Here, message is the string to be output beginning at x,y. In a Java window, the upper-left corner is location 0,0. The call to drawString( ) in the applet causes the message "A Simple Applet" to be displayed beginning at location 20,20.

 

Notice that the applet does not have a main( ) method. Unlike Java programs, applets do not begin execution at main( ). In fact, most applets don’t even have a main( ) method. Instead, an applet begins execution when the name of its class is passed to an applet viewer or to a network browser.

After you enter the source code for SimpleApplet, compile in the same way that you have been compiling programs. However, running SimpleApplet involves a different process. In fact, there are two ways in which you can run an applet:

 

        Executing the applet within a Java-compatible web browser.

 

        Using an applet viewer, such as the standard tool, appletviewer. An applet viewer executes your applet in a window. This is generally the fastest and easiest way to test your applet.

 

Each of these methods is described next.

 

One way to execute an applet in a web browser is to write a short HTML text file that contains a tag that loads the applet. At the time of this writing, Oracle recommends using the APPLET tag for this purpose. (The OBJECT tag can also be used. See Chapter 23 for further information regarding applet deployment strategies.) Using APPLET, here is the HTML file that executes SimpleApplet:

 

<applet code="SimpleApplet" width=200 height=60> </applet>

 

The width and height statements specify the dimensions of the display area used by the applet. (The APPLET tag contains several other options that are examined more closely in Part II.) After you create this file, you can use it to execute the applet.

To execute SimpleApplet with an applet viewer, you may also execute the HTML file shown earlier. For example, if the preceding HTML file is called RunApp.html, then the following command line will run SimpleApplet:

 

C:\>appletviewer RunApp.html

 

However, a more convenient method exists that you can use to speed up testing. Simply include a comment at the head of your Java source code file that contains the APPLET tag. By doing so, your code is documented with a prototype of the necessary HTML statements, and you can test your compiled applet merely by starting the applet viewer with your Java source code file. If you use this method, the SimpleApplet source file looks like this:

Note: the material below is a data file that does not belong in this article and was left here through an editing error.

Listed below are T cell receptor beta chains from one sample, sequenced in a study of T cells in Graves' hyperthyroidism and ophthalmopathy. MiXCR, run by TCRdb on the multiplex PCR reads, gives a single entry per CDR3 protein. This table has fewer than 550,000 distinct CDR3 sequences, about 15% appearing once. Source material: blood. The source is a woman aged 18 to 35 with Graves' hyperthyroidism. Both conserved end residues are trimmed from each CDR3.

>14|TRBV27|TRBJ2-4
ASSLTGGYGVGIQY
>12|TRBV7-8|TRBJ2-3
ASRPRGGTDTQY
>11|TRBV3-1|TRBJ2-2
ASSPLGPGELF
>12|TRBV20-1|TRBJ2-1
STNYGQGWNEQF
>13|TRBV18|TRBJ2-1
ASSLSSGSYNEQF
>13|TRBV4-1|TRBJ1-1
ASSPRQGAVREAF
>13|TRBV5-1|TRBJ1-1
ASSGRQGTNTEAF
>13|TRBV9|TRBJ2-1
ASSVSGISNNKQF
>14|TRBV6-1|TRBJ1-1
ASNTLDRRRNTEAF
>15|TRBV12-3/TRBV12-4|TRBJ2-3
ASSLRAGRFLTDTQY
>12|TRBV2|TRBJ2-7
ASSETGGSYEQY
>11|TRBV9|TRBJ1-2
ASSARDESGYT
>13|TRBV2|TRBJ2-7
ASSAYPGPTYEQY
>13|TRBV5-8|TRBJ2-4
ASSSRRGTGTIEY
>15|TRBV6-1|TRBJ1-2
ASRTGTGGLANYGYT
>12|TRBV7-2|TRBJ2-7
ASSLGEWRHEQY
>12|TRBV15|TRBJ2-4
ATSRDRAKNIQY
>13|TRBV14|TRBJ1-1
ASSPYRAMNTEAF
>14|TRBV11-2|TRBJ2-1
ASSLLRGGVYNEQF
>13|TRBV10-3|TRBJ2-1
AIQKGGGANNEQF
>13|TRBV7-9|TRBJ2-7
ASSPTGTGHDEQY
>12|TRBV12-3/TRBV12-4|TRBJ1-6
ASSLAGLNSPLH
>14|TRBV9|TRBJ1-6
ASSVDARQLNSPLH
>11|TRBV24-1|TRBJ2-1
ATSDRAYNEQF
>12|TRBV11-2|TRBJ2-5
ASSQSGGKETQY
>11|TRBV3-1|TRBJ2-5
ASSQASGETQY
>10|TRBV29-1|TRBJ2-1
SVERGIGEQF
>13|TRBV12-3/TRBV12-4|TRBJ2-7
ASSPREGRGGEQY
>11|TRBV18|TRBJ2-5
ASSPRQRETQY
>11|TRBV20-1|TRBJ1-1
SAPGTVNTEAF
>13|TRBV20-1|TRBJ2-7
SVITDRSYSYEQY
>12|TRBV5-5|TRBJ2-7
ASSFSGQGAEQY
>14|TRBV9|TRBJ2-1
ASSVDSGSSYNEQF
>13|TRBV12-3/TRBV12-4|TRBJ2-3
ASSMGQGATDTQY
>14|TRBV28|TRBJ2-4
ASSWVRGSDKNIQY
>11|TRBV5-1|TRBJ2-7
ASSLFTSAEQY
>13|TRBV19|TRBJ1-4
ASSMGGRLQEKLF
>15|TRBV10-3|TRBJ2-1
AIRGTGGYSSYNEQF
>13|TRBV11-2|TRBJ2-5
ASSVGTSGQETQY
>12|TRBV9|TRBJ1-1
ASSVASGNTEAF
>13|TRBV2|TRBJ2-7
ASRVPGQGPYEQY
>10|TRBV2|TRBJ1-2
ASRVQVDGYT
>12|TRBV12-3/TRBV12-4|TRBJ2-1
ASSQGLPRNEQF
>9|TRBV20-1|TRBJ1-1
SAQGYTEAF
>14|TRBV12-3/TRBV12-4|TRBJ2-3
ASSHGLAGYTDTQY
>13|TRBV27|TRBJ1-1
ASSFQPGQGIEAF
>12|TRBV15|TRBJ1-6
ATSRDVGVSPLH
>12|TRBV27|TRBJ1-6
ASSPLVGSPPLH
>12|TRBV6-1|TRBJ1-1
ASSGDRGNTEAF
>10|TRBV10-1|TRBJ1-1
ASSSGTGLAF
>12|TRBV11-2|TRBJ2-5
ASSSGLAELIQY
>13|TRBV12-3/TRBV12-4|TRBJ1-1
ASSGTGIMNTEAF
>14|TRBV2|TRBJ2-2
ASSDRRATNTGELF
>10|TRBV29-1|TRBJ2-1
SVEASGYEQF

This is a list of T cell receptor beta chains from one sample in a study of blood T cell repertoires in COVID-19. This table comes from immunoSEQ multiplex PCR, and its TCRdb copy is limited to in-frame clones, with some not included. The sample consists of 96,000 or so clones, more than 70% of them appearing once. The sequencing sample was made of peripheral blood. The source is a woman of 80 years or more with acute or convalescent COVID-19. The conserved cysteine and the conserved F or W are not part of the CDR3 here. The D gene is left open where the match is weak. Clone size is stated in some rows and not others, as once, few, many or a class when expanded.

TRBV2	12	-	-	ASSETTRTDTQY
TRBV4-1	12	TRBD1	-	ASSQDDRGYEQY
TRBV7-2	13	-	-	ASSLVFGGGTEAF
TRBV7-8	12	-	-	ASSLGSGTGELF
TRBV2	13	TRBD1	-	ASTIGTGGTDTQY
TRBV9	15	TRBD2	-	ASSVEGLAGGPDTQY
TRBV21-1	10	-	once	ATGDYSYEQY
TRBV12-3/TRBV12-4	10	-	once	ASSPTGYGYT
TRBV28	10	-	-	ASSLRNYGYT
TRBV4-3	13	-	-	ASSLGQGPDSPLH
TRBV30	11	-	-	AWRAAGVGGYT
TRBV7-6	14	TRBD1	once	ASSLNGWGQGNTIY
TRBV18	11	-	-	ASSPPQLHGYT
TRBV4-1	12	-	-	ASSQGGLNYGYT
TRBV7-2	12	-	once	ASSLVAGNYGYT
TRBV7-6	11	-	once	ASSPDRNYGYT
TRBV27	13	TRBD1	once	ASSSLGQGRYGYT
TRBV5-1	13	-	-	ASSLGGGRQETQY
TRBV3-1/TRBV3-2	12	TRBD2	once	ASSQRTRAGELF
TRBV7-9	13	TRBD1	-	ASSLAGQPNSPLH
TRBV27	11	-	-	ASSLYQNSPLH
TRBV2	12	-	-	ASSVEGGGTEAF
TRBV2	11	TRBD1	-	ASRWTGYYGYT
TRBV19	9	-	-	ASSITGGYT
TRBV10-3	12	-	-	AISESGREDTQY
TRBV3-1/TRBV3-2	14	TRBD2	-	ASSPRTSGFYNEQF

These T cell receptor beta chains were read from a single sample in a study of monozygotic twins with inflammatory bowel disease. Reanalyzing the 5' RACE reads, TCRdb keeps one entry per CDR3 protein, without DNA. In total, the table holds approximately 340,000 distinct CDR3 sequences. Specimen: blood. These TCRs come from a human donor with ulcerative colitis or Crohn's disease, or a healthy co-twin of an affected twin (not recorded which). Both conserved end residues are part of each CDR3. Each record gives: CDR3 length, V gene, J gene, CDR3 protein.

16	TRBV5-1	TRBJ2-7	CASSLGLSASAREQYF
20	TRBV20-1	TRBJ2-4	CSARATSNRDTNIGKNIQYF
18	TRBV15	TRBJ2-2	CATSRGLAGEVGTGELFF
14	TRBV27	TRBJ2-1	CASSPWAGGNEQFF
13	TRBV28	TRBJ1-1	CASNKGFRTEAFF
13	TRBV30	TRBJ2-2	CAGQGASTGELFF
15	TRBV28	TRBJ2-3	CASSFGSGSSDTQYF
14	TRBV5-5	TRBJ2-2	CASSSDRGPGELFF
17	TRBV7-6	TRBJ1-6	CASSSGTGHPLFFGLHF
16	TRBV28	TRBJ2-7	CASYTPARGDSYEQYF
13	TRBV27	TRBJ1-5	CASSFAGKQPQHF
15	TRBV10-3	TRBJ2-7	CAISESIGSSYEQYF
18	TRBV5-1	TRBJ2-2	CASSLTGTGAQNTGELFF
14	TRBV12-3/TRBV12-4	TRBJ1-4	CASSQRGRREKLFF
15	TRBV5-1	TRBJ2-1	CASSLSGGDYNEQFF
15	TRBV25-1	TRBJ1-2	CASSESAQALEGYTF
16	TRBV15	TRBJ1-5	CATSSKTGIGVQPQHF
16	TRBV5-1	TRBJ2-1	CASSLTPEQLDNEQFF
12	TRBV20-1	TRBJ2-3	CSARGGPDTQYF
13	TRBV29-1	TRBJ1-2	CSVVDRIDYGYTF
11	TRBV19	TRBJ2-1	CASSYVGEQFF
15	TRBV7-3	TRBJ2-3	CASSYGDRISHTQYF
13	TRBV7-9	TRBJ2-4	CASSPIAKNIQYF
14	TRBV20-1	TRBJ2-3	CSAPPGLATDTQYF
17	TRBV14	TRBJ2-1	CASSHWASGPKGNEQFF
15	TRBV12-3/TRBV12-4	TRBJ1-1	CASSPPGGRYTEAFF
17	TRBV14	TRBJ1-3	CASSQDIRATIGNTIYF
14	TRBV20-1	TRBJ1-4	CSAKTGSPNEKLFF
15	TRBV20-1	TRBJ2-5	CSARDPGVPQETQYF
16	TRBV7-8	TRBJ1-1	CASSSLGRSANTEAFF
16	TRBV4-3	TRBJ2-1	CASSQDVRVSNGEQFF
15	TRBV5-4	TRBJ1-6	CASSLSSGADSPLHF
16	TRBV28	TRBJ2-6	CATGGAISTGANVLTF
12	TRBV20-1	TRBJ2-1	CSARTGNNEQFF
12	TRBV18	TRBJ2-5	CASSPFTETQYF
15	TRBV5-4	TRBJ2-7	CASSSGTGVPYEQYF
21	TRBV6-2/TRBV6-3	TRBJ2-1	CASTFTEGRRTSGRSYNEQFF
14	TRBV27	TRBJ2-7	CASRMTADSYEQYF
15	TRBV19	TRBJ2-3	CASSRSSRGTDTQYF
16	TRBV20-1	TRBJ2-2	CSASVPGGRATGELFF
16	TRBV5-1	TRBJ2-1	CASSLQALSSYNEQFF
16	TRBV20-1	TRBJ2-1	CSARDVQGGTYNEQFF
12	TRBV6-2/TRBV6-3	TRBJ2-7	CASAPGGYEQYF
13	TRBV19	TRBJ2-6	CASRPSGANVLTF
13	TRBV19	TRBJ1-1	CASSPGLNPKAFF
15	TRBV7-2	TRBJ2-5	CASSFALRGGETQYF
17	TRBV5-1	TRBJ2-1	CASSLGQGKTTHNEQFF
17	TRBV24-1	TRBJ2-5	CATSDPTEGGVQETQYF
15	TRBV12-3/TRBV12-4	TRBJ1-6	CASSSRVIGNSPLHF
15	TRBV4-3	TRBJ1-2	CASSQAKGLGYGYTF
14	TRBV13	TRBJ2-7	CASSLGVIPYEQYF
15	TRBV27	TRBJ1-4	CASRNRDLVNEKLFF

import java.awt.*;

import java.applet.*; /*

 

<applet code="SimpleApplet" width=200 height=60> </applet>

 

*/

 

public class SimpleApplet extends Applet {

public void paint(Graphics g) {

 

g.drawString("A Simple Applet", 20, 20);

 

}

 

}

With this approach, you can quickly iterate through applet development by using these three steps:

 

            Edit a Java source file.

 

            Compile your program.

 

            Execute the applet viewer, specifying the name of your applet’s source file. The applet viewer will encounter the APPLET tag within the comment and execute your applet.

 

The window produced by SimpleApplet, as displayed by the applet viewer, is shown in the following illustration. Of course, the precise appearance of the applet viewer frame may differ based on your environment. For this reason, the screen captures in this book reflect a number of different environments.


While the subject of applets is more fully discussed later in this book, here are the key points that you should remember now:

 

        Applets do not need a main( ) method.

 

        Applets must be run under an applet viewer or a Java-compatible browser.

 

User I/O is not accomplished with Java’s stream I/O classes. Instead, applets use the interface provided by a GUI framework.